Joint USGS - GEM Group on Global Probabilistic Modeling of Earthquake Recurrence Rates and Maximum Magnitudes

Science Center Objects

Despite the best monitoring networks, the highest rate of earthquakes and the longest continuous recorded history in the world, this year’s M=9.0 Tohoku, Japan, earthquake was completely unforeseen. The Japanese had expected no larger than a M=8 quake in the Japan trench, 1/30 th the size of the Tohoku temblor. This year also saw the devastating M=6.3 Christchurch, New Zealand earthquake and th...

Despite the best monitoring networks, the highest rate of earthquakes and the longest continuous recorded history in the world, this year’s M=9.0 Tohoku, Japan, earthquake was completely unforeseen. The Japanese had expected no larger than a M=8 quake in the Japan trench, 1/30 th the size of the Tohoku temblor. This year also saw the devastating M=6.3 Christchurch, New Zealand earthquake and the M=5.8 Virginia quake, and it marks the bicentennial of the enigmatic but destructive 1811 - 1812 M~7 ½ New Madrid, Missouri, earthquakes, each event an example of how poorly we can forecast earthquake rates or their ultimate size in the planet’s vast intraplate regions far from plate boundaries. The goal of the Global Earthquake Recurrence group is to reassess earthquake rates, their frequency - magnitude distributions, and maximum magnitudes synoptically for all of the major plate boundary and intraplate environments, so that we can build improved models of seismic threat for humanity, and so we can base the U.S. hazard estimates on a more robust global dataset and analysis. The budget of this project would be supported equally by the Powell Center and by the Global Earthquake Model.

 

Principal Investigator(s):

Ross S Stein (Earthquake Science Center)

Mark Stirling (GNS Science)

Ned Field (Geologic Hazards Team)

Participant(s):

Paramesh Banerjee (Earth Observatory of Singapore)

Margaret S Boettcher (Earthquake Science Center)

Christopher Goldfinger (Oregon State University)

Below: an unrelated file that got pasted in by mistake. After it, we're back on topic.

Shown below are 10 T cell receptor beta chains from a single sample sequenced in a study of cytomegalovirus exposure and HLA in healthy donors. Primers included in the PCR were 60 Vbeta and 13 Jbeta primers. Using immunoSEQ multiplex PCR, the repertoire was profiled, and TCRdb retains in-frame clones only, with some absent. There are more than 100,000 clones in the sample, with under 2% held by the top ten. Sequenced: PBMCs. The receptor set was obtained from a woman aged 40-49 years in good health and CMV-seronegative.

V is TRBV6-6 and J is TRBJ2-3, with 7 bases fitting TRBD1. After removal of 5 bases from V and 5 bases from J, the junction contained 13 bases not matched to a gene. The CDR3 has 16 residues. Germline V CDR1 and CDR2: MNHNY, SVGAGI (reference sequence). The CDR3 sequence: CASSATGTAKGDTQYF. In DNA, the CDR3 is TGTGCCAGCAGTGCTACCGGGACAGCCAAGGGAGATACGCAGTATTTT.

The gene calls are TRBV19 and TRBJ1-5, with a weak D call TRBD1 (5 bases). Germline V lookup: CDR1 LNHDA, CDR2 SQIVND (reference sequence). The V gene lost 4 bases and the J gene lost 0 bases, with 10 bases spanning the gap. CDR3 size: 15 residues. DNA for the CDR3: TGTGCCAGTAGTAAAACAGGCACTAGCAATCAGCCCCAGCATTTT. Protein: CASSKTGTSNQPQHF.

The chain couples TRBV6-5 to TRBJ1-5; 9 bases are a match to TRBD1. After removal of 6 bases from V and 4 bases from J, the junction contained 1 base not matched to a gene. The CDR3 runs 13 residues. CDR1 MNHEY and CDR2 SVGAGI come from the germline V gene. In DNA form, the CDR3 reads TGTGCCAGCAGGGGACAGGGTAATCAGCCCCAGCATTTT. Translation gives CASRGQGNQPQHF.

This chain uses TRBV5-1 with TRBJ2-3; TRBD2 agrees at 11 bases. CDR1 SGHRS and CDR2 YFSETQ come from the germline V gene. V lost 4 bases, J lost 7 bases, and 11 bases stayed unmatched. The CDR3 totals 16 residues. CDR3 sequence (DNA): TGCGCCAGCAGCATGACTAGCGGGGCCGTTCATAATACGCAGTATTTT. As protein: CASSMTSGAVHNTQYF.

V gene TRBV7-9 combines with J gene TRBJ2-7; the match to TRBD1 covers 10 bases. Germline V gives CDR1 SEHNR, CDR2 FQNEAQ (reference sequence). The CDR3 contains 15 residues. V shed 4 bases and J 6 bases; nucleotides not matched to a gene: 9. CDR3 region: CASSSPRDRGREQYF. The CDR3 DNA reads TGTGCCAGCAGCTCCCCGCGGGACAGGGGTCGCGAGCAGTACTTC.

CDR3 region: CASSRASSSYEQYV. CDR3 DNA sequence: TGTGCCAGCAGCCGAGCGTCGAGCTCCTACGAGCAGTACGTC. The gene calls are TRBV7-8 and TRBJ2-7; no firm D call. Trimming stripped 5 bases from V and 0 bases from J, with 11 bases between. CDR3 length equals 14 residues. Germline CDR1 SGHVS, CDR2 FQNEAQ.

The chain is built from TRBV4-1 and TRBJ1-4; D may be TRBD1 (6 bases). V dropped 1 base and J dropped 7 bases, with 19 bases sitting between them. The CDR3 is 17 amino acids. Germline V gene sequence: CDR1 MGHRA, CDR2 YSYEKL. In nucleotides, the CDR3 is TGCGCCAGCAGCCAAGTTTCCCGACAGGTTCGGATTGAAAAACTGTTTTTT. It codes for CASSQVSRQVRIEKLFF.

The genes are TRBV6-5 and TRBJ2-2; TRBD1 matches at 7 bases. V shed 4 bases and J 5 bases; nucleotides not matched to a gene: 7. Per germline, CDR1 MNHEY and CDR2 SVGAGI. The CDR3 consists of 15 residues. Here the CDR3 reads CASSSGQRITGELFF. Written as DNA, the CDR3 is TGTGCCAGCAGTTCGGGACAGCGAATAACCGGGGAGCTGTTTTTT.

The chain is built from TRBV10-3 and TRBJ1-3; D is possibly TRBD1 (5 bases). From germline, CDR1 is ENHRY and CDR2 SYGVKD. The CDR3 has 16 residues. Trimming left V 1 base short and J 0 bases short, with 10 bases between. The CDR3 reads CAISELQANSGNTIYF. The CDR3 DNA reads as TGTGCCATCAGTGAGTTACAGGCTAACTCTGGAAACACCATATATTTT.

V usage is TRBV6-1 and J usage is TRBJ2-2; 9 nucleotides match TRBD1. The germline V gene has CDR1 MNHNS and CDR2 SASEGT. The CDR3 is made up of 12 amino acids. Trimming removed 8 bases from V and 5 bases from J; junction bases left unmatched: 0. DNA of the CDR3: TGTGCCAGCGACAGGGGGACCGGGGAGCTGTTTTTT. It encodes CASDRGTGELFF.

Gavin Hayes (Geologic Hazards Team)

David Jackson (University of California Los Angeles)

Martin Käser (Ludwig-Maximillians University of Munich)

Nicola Litchfield (GNS Science)

Robert McCaffrey (Portland State University)

Marco Pagani (Gem Nexus)

Morgan T Page (Earthquake Science Center)

Mark Petersen (Earth Resources Observation and Science)

Danijel Schorlemmer (GFZ German Research Centre for Geosciences)

Shinji Toda (IRIDeS)

Graeme Weatherill (Gem Nexus)

Publications:

Brooks, E. M., Stein, S., & Spencer, B. D. (2015). Comparing the Performance of Japans Earthquake Hazard Maps to Uniform and Randomized Maps. Seismological Research Letters, 87(1). 1-13. http://doi.org/10.1785/0220150100



Stein, S., Brooks, E., and Spencer, B. (2014). Metrics for Assessing Earthquake Hazard Map Performance. Article published online, 1-20. Website: http://www.earth.northwestern.edu/people/seth/Texts/metrics.pdf



Stein, S., and Friedrich, A. (2014). How much can we clear the crystal ball? Astronomy & Geophysics, 55(2), 2.11-2.17. doi: 10.1093/astrogeo/atu076



Stein, S., Spencer, B.D., Brooks, E. (2015). Bayes and BOGSAT: Issues in When and How to Revise Earthquake Hazard Maps. Seismological Research Letters, 86(6-10). doi: 10.1785/0220140215



Stein, S., and Stein, J. (2013). How good do natural hazard assessments need to be? GSA Today, 23(4), 60-61. doi: 10.1130/GSATG167GW.1



Stein, R.S., and Stirling, M.W., (2015). Seismic Hazard Assessment: Honing the Debate, Testing the Models. EOS, 96. doi:10.1029/2015EO031841



Stein, R.S., and Toda, S. (2013). Megacity Megaquakes--Two Near Misses. Science, 341(6148), 850-852. doi: 10.1126/science.1238944



Stirling, M. W. (2014). The Continued Utility of Probabilistic Seismic-Hazard Assessment. Earthquake Hazard, Risk and Disasters (pp. 359-376). doi: 10.1016/B978-0-12-394848-9.00013-4